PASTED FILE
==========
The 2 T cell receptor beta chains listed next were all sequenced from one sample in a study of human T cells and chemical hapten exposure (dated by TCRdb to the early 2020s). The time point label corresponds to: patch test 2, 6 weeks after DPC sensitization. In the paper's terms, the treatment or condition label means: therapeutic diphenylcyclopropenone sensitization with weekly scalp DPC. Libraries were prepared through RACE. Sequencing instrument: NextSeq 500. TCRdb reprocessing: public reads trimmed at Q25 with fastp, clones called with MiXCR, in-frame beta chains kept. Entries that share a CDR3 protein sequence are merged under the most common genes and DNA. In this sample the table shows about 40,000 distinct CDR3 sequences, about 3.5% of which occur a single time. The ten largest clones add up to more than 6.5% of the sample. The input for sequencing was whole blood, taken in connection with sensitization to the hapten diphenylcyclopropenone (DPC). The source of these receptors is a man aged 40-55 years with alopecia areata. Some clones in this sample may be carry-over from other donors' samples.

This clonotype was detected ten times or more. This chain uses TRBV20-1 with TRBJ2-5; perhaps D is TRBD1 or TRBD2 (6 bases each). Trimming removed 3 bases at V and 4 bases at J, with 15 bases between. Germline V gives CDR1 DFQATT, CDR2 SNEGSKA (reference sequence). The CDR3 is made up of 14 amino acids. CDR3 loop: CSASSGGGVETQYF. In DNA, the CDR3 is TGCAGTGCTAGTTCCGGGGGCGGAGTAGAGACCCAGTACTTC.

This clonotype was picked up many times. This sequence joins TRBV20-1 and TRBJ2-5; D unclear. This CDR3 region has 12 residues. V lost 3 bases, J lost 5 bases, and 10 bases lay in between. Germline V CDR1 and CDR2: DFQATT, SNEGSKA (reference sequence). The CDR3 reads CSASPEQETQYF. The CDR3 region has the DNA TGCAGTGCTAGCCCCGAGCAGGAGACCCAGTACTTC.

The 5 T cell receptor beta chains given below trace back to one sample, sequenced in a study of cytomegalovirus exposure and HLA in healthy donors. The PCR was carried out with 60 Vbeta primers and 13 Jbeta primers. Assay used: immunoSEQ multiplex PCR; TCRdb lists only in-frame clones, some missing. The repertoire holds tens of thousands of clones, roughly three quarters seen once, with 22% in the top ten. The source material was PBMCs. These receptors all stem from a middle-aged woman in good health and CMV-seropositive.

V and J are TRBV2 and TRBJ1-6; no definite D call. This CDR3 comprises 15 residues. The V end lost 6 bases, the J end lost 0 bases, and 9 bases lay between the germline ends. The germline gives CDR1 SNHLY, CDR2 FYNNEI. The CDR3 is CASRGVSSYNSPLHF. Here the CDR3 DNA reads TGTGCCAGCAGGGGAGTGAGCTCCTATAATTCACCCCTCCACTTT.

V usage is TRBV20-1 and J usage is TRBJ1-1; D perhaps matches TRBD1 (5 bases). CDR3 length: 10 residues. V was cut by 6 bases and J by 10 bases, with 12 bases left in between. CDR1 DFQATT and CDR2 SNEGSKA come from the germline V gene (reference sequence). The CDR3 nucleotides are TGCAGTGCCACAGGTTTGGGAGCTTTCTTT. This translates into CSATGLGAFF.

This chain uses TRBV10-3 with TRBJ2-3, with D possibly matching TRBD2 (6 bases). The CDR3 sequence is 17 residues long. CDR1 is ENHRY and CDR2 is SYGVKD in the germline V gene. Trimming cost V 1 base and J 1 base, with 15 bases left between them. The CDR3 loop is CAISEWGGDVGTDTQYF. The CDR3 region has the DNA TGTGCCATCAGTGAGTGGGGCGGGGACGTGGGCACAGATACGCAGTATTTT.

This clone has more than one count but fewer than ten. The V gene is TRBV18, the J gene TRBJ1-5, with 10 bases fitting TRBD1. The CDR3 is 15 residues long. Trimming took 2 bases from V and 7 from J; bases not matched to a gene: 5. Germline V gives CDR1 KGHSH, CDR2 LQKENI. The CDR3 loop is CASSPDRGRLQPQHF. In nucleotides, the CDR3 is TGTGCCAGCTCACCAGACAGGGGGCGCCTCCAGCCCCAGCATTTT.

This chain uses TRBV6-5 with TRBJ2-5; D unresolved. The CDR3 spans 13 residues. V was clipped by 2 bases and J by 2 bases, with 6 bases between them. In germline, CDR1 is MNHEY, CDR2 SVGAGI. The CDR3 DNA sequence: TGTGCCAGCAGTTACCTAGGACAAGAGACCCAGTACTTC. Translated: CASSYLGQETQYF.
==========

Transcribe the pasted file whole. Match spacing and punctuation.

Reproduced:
The 2 T cell receptor beta chains listed next were all sequenced from one sample in a study of human T cells and chemical hapten exposure (dated by TCRdb to the early 2020s). The time point label corresponds to: patch test 2, 6 weeks after DPC sensitization. In the paper's terms, the treatment or condition label means: therapeutic diphenylcyclopropenone sensitization with weekly scalp DPC. Libraries were prepared through RACE. Sequencing instrument: NextSeq 500. TCRdb reprocessing: public reads trimmed at Q25 with fastp, clones called with MiXCR, in-frame beta chains kept. Entries that share a CDR3 protein sequence are merged under the most common genes and DNA. In this sample the table shows about 40,000 distinct CDR3 sequences, about 3.5% of which occur a single time. The ten largest clones add up to more than 6.5% of the sample. The input for sequencing was whole blood, taken in connection with sensitization to the hapten diphenylcyclopropenone (DPC). The source of these receptors is a man aged 40-55 years with alopecia areata. Some clones in this sample may be carry-over from other donors' samples.

This clonotype was detected ten times or more. This chain uses TRBV20-1 with TRBJ2-5; perhaps D is TRBD1 or TRBD2 (6 bases each). Trimming removed 3 bases at V and 4 bases at J, with 15 bases between. Germline V gives CDR1 DFQATT, CDR2 SNEGSKA (reference sequence). The CDR3 is made up of 14 amino acids. CDR3 loop: CSASSGGGVETQYF. In DNA, the CDR3 is TGCAGTGCTAGTTCCGGGGGCGGAGTAGAGACCCAGTACTTC.

This clonotype was picked up many times. This sequence joins TRBV20-1 and TRBJ2-5; D unclear. This CDR3 region has 12 residues. V lost 3 bases, J lost 5 bases, and 10 bases lay in between. Germline V CDR1 and CDR2: DFQATT, SNEGSKA (reference sequence). The CDR3 reads CSASPEQETQYF. The CDR3 region has the DNA TGCAGTGCTAGCCCCGAGCAGGAGACCCAGTACTTC.

The 5 T cell receptor beta chains given below trace back to one sample, sequenced in a study of cytomegalovirus exposure and HLA in healthy donors. The PCR was carried out with 60 Vbeta primers and 13 Jbeta primers. Assay used: immunoSEQ multiplex PCR; TCRdb lists only in-frame clones, some missing. The repertoire holds tens of thousands of clones, roughly three quarters seen once, with 22% in the top ten. The source material was PBMCs. These receptors all stem from a middle-aged woman in good health and CMV-seropositive.

V and J are TRBV2 and TRBJ1-6; no definite D call. This CDR3 comprises 15 residues. The V end lost 6 bases, the J end lost 0 bases, and 9 bases lay between the germline ends. The germline gives CDR1 SNHLY, CDR2 FYNNEI. The CDR3 is CASRGVSSYNSPLHF. Here the CDR3 DNA reads TGTGCCAGCAGGGGAGTGAGCTCCTATAATTCACCCCTCCACTTT.

V usage is TRBV20-1 and J usage is TRBJ1-1; D perhaps matches TRBD1 (5 bases). CDR3 length: 10 residues. V was cut by 6 bases and J by 10 bases, with 12 bases left in between. CDR1 DFQATT and CDR2 SNEGSKA come from the germline V gene (reference sequence). The CDR3 nucleotides are TGCAGTGCCACAGGTTTGGGAGCTTTCTTT. This translates into CSATGLGAFF.

This chain uses TRBV10-3 with TRBJ2-3, with D possibly matching TRBD2 (6 bases). The CDR3 sequence is 17 residues long. CDR1 is ENHRY and CDR2 is SYGVKD in the germline V gene. Trimming cost V 1 base and J 1 base, with 15 bases left between them. The CDR3 loop is CAISEWGGDVGTDTQYF. The CDR3 region has the DNA TGTGCCATCAGTGAGTGGGGCGGGGACGTGGGCACAGATACGCAGTATTTT.

This clone has more than one count but fewer than ten. The V gene is TRBV18, the J gene TRBJ1-5, with 10 bases fitting TRBD1. The CDR3 is 15 residues long. Trimming took 2 bases from V and 7 from J; bases not matched to a gene: 5. Germline V gives CDR1 KGHSH, CDR2 LQKENI. The CDR3 loop is CASSPDRGRLQPQHF. In nucleotides, the CDR3 is TGTGCCAGCTCACCAGACAGGGGGCGCCTCCAGCCCCAGCATTTT.

This chain uses TRBV6-5 with TRBJ2-5; D unresolved. The CDR3 spans 13 residues. V was clipped by 2 bases and J by 2 bases, with 6 bases between them. In germline, CDR1 is MNHEY, CDR2 SVGAGI. The CDR3 DNA sequence: TGTGCCAGCAGTTACCTAGGACAAGAGACCCAGTACTTC. Translated: CASSYLGQETQYF.